Which kind of water has nature provided for us to drink?

Can we cover our daily mineral requirements with tap water or mineral water? Can our organism effectively use the minerals in drinking water or mineral water? We want to get to the bottom of these questions and look at the biological and physiological metabolic processes.

Minerals in drinking water and in food: The fine difference

Spring water and river water are only very slightly mineralized, whereas rainwater is, or should be, practically free of minerals. Drinking water with a high mineral content has only been taking place for a few decades. Industrialization has created technical processes to tap water reservoirs stored at depth. Thus, it is basically not “natural” and species-appropriate to drink mineral water or to enrich drinking water with minerals.

Water contains minerals in the form of so-called mineral salts, also known as anorganic minerals. For the minerals in drinking water to be used effectively in the metabolism at all, they must be present in a form that is available to the body.

Basically, minerals are divided into:

  • anorganic compounds
  • organic compounds

Solid foods contain mainly organic minerals in the form of protein compounds (chelates) and natural sugars. The absorption of these organic substances is much easier for the body than that of the inorganic salts. However, even if we could easily absorb the minerals in drinking water, the amount contained in it is very small compared to other foods – so small that normal tap water as a source of minerals or mineral water is not sufficient to meet our daily needs!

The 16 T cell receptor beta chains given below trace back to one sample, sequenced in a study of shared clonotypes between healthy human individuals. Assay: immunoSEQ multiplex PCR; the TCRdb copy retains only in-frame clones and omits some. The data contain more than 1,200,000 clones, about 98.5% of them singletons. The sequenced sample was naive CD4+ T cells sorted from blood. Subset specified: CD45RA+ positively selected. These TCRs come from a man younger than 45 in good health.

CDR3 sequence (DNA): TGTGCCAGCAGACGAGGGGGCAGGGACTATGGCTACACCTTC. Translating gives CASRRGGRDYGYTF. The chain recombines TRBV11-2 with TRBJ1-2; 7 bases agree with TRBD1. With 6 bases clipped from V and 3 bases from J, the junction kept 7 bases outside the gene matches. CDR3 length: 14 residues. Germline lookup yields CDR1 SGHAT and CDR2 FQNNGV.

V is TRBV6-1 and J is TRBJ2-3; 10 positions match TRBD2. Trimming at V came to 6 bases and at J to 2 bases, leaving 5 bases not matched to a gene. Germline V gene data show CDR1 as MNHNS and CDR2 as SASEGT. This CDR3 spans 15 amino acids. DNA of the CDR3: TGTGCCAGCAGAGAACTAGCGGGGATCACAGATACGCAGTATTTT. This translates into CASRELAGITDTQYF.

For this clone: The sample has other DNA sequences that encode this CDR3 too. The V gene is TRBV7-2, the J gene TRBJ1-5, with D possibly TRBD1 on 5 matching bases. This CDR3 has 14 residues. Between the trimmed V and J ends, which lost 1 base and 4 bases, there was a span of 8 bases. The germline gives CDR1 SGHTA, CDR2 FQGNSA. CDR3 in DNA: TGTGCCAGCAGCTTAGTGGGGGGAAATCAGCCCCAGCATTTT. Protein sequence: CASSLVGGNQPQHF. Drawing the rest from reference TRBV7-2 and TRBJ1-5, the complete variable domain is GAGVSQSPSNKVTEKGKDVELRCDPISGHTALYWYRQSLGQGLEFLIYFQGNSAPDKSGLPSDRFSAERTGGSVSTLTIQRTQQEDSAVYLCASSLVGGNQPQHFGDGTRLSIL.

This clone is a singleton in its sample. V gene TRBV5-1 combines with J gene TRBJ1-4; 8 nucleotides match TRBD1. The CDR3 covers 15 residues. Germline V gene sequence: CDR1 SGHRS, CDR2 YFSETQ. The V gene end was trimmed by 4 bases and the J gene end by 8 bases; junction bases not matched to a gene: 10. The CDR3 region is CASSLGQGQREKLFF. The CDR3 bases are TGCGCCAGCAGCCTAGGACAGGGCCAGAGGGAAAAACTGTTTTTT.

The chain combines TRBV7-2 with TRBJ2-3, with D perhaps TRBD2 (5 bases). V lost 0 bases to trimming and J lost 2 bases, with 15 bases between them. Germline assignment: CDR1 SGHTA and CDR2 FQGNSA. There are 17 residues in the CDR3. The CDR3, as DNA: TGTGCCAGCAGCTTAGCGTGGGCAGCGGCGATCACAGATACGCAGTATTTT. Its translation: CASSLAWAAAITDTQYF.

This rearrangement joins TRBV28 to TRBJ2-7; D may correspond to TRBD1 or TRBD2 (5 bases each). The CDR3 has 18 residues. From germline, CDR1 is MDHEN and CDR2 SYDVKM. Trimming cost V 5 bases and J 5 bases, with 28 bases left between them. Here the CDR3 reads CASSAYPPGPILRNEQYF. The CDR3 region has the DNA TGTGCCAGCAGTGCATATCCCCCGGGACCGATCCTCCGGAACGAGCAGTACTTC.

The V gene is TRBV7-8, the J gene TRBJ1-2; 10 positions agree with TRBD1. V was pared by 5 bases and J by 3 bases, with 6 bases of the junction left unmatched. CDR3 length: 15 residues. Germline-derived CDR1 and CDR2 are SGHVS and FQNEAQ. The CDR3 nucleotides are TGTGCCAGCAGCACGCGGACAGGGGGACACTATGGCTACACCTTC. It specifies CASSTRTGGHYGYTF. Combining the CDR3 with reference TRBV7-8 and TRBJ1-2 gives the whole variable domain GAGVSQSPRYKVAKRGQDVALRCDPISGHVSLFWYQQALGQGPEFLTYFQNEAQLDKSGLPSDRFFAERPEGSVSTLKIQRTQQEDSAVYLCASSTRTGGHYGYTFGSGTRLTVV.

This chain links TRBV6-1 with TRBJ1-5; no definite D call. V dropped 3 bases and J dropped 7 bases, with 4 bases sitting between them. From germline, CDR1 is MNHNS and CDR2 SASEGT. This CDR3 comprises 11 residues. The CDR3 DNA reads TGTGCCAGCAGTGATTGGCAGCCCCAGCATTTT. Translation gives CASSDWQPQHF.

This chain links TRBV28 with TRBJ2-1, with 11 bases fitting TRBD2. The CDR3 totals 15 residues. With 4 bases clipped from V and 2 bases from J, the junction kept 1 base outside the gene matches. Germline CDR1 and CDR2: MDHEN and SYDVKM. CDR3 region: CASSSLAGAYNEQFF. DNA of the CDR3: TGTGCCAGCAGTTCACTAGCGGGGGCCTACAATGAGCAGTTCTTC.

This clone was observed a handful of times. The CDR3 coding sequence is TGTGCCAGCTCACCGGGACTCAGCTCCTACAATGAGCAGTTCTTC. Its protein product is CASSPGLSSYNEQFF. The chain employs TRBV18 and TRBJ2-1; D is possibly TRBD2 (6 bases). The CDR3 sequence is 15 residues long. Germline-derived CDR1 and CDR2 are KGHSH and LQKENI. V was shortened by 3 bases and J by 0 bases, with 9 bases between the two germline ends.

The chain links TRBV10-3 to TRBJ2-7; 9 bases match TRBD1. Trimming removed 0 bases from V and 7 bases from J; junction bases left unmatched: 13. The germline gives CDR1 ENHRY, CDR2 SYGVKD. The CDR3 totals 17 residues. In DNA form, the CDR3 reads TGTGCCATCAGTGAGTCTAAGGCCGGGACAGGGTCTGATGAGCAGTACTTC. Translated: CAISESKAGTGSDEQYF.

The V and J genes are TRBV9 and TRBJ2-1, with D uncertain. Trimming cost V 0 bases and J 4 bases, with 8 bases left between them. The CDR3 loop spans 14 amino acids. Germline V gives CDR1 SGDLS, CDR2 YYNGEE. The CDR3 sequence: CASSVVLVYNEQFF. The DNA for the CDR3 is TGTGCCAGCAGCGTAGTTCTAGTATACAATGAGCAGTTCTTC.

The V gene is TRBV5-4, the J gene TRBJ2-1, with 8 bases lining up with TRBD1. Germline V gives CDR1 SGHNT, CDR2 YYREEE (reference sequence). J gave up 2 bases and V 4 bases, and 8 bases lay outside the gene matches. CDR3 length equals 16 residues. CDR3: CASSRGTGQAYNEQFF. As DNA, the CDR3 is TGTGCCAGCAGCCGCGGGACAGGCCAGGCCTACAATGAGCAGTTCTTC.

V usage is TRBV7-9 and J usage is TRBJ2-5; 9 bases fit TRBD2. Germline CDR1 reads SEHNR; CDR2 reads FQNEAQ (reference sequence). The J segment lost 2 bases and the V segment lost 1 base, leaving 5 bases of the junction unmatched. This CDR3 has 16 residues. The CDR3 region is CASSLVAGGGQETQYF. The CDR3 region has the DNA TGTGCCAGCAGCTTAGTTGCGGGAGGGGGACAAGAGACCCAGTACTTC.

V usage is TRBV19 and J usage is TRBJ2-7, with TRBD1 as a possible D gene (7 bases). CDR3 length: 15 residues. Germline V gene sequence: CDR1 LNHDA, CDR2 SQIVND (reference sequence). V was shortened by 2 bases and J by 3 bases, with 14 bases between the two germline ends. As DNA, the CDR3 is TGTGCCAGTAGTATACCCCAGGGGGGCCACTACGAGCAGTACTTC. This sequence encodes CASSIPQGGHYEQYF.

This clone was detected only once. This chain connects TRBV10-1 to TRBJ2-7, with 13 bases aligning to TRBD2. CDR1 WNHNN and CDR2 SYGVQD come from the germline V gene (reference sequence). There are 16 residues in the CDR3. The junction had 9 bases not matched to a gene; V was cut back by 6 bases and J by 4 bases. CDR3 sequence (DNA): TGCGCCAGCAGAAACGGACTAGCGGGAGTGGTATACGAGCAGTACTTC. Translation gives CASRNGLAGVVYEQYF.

The intake of minerals

In assessing which minerals are most suitable for the human organism, it has been rare to distinguish between

  • the function = the use of minerals in the body and
  • the “transport packaging” = the absorption of the minerals into the body

The findings of recent years show that the intake of minerals has little to do with how these substances are used in the body and in what form they occur there. A small example: If you are iron deficient, eating iron chips will do you no good. What you need is iron in an organic compound that the body can use effectively.

Scientific research

To investigate the importance of drinking water as a source of minerals, Prof. Dr. Helmut Heseker of the University of Paderborn examined 216 German drinking waters and 234 mineral waters for their calcium, magnesium and sodium contents as part of a national consumption study. The following minerals in drinking water were analyzed:


The calcium content of German drinking water (tap water) averages 73.5 milligrams, while mineral water contains 117.0 milligrams per liter. According to this study, the bioavailability of calcium from drinking water is 35% on average. To meet the daily calcium requirement of 1,000 milligrams per day, a person would have to drink at least 8.5 liters of mineral water. If the bioavailability is taken into account, the required drinking quantity is even more than 20 liters. The situation is even more extreme with ordinary tap water: Between 13.6 and 38 liters would have to be drunk to cover the daily calcium requirement with tap water.


The situation is similar for magnesium. To cover the daily magnesium requirement of 400 milligrams with water, a person would have to consume 10 to 19 liters of mineral water or 37 to 70 liters of tap water. Not surprisingly, mineral water contains an average of only 40 milligrams, and tap water only 10 milligrams of magnesium per liter.